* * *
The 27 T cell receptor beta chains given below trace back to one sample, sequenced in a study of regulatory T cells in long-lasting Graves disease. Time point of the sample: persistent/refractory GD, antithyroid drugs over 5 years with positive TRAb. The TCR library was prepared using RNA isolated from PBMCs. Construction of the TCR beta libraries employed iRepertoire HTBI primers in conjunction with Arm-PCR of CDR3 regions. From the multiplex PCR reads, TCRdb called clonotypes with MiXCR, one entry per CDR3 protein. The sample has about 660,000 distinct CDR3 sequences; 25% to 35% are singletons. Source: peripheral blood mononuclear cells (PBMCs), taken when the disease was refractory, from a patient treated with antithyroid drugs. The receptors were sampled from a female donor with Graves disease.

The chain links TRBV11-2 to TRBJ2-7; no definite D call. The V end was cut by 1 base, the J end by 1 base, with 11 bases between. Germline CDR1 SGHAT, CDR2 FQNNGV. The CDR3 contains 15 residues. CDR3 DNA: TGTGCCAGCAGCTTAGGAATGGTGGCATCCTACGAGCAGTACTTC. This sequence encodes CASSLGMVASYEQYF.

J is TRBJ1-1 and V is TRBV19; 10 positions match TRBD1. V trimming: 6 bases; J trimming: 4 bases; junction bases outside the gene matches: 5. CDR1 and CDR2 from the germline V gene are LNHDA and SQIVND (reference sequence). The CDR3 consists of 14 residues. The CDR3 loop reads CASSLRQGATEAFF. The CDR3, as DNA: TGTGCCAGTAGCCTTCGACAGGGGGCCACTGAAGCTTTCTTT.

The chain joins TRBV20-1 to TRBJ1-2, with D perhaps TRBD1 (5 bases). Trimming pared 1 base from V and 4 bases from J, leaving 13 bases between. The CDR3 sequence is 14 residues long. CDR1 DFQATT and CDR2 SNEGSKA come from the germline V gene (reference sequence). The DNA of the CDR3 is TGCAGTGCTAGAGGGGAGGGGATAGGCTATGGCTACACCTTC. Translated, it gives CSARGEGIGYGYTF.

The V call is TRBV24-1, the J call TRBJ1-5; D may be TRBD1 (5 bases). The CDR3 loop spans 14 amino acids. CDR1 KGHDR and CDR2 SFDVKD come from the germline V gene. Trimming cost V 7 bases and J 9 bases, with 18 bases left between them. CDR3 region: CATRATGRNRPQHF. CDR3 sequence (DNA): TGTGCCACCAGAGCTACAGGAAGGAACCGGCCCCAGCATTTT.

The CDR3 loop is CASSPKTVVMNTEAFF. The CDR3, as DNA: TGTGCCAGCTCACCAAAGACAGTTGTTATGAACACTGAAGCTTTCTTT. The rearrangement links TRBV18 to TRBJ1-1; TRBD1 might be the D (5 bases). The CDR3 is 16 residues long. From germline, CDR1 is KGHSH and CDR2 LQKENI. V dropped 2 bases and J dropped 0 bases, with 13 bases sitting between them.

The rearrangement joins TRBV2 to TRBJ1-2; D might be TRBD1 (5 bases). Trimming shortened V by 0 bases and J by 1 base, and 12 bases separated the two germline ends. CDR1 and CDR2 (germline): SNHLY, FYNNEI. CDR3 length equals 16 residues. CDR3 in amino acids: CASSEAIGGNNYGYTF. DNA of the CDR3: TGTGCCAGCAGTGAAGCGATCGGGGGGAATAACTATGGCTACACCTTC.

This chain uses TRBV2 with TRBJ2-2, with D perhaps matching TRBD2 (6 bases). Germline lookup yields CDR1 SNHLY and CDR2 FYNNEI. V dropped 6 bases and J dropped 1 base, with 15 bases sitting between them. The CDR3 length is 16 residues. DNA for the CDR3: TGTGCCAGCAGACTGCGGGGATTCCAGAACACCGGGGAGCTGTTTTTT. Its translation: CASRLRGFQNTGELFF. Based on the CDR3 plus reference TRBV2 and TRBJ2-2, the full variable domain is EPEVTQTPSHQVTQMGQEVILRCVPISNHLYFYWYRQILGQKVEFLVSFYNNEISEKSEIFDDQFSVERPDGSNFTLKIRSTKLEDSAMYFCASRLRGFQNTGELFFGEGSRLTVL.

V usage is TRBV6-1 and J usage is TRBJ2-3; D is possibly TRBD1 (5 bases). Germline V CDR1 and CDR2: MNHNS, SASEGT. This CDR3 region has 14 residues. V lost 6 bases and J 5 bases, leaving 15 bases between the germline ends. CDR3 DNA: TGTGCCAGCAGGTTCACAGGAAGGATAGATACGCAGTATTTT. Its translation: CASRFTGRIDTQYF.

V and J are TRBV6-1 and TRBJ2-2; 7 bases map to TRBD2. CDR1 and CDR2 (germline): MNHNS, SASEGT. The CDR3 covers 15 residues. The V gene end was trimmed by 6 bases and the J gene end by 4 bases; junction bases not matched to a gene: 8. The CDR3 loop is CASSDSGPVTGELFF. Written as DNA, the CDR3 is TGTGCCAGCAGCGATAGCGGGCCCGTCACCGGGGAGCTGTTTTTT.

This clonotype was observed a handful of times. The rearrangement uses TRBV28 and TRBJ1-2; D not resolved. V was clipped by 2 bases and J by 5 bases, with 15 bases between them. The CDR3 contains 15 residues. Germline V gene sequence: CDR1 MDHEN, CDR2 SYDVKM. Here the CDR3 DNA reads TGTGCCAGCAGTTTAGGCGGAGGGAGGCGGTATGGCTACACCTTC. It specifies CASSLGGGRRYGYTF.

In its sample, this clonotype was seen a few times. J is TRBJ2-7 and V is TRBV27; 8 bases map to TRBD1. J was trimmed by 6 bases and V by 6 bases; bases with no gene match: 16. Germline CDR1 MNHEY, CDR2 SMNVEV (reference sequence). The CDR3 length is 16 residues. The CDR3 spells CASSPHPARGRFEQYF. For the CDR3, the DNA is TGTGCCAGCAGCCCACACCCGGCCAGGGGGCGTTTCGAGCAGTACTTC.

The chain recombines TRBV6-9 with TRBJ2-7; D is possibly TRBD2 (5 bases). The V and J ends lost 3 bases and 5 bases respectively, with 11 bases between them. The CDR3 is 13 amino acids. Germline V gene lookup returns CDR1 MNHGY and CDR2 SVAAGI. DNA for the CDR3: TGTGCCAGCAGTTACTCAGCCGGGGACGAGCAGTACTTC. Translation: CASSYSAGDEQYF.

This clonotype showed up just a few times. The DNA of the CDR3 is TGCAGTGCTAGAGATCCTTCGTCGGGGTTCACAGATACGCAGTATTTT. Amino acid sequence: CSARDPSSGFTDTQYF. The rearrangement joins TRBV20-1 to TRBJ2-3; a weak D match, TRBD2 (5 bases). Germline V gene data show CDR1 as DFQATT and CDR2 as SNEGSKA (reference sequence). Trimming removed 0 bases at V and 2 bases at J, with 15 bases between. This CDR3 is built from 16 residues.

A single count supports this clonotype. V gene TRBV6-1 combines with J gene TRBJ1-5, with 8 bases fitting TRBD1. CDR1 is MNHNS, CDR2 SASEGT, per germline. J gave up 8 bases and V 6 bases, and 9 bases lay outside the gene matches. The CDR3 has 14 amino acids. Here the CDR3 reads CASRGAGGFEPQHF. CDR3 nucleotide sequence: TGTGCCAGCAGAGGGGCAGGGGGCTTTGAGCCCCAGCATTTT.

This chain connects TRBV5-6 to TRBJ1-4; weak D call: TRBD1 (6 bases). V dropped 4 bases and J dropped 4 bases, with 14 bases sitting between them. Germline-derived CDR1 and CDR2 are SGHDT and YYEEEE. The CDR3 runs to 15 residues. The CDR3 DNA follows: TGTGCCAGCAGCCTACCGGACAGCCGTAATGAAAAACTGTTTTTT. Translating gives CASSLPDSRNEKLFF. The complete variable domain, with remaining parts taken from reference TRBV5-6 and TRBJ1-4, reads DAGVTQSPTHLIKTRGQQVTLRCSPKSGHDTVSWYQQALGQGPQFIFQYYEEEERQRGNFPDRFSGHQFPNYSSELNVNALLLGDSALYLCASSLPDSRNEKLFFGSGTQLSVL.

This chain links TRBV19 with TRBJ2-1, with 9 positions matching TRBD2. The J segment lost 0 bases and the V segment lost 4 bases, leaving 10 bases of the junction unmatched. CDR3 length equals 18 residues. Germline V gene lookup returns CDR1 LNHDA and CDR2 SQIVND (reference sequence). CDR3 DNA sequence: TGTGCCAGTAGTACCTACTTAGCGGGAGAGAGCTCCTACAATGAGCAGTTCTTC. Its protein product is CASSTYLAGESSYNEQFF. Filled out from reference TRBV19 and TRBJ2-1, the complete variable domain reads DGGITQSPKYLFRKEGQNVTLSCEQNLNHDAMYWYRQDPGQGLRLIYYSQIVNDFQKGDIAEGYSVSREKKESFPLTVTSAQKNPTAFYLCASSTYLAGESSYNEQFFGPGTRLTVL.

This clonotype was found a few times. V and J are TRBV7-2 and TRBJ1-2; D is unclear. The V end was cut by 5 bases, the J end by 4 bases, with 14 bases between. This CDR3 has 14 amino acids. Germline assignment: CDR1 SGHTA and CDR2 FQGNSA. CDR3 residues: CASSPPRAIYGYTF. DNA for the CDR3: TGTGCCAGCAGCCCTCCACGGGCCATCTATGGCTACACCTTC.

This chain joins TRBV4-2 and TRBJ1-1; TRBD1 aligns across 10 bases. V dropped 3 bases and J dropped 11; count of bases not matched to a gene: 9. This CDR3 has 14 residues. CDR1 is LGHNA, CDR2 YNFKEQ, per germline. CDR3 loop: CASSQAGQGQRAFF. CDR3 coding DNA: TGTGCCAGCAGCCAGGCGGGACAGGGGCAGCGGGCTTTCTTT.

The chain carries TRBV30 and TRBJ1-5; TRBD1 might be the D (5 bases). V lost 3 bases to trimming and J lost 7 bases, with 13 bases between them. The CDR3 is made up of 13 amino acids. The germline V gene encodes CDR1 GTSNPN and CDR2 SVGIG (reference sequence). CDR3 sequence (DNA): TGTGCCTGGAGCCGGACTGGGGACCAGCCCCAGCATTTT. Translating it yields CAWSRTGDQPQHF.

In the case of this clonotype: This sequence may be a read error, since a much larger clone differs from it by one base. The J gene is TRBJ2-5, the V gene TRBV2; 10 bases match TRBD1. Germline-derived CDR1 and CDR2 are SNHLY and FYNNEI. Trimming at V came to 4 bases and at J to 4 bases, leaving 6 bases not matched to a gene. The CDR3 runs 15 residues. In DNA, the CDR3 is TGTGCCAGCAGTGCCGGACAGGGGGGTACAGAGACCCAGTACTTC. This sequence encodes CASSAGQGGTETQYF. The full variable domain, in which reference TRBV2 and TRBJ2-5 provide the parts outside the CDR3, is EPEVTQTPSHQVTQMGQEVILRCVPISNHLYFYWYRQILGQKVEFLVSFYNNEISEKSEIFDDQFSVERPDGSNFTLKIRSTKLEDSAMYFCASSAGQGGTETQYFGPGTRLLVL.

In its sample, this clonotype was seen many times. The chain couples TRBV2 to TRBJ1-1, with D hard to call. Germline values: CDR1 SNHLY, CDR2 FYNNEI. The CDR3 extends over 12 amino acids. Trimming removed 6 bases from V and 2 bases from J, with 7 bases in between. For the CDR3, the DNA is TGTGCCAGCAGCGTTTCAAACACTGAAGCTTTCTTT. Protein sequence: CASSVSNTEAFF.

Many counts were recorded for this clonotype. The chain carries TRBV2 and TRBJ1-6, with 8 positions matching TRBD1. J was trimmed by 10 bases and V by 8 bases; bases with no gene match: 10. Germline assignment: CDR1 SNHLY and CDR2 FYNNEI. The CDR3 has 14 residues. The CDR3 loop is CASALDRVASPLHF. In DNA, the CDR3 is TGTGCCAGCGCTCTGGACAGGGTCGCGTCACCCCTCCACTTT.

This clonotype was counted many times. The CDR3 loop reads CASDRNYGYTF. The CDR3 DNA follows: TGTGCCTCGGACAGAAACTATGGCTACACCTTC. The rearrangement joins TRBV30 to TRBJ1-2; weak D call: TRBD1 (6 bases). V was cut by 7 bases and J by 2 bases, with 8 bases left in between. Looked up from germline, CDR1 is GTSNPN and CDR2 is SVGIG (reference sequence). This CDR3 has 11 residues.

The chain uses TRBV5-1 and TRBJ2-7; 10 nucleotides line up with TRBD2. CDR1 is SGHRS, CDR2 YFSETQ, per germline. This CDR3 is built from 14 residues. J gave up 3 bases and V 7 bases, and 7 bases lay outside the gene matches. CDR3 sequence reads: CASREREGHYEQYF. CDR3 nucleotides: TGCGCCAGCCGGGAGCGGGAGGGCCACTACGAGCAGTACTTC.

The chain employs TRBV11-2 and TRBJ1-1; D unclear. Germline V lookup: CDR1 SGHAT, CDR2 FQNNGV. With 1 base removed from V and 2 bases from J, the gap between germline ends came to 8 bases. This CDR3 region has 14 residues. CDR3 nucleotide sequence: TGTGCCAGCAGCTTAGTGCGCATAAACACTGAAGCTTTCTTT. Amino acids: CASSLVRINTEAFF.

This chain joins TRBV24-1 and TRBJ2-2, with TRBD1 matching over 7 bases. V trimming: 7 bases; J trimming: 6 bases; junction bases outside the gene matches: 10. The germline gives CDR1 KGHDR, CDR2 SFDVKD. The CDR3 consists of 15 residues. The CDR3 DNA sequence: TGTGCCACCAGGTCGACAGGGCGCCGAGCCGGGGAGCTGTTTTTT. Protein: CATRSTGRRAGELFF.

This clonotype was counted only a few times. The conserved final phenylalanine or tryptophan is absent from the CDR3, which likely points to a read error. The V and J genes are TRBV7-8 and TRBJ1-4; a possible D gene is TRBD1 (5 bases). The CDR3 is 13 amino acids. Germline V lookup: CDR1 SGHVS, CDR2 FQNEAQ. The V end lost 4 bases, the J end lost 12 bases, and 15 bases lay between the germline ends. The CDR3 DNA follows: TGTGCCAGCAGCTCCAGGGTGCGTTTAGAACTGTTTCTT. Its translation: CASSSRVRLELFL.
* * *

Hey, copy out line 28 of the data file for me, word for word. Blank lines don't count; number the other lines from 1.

This clonotype was counted only a few times. The conserved final phenylalanine or tryptophan is absent from the CDR3, which likely points to a read error. The V and J genes are TRBV7-8 and TRBJ1-4; a possible D gene is TRBD1 (5 bases). The CDR3 is 13 amino acids. Germline V lookup: CDR1 SGHVS, CDR2 FQNEAQ. The V end lost 4 bases, the J end lost 12 bases, and 15 bases lay between the germline ends. The CDR3 DNA follows: TGTGCCAGCAGCTCCAGGGTGCGTTTAGAACTGTTTCTT. Its translation: CASSSRVRLELFL.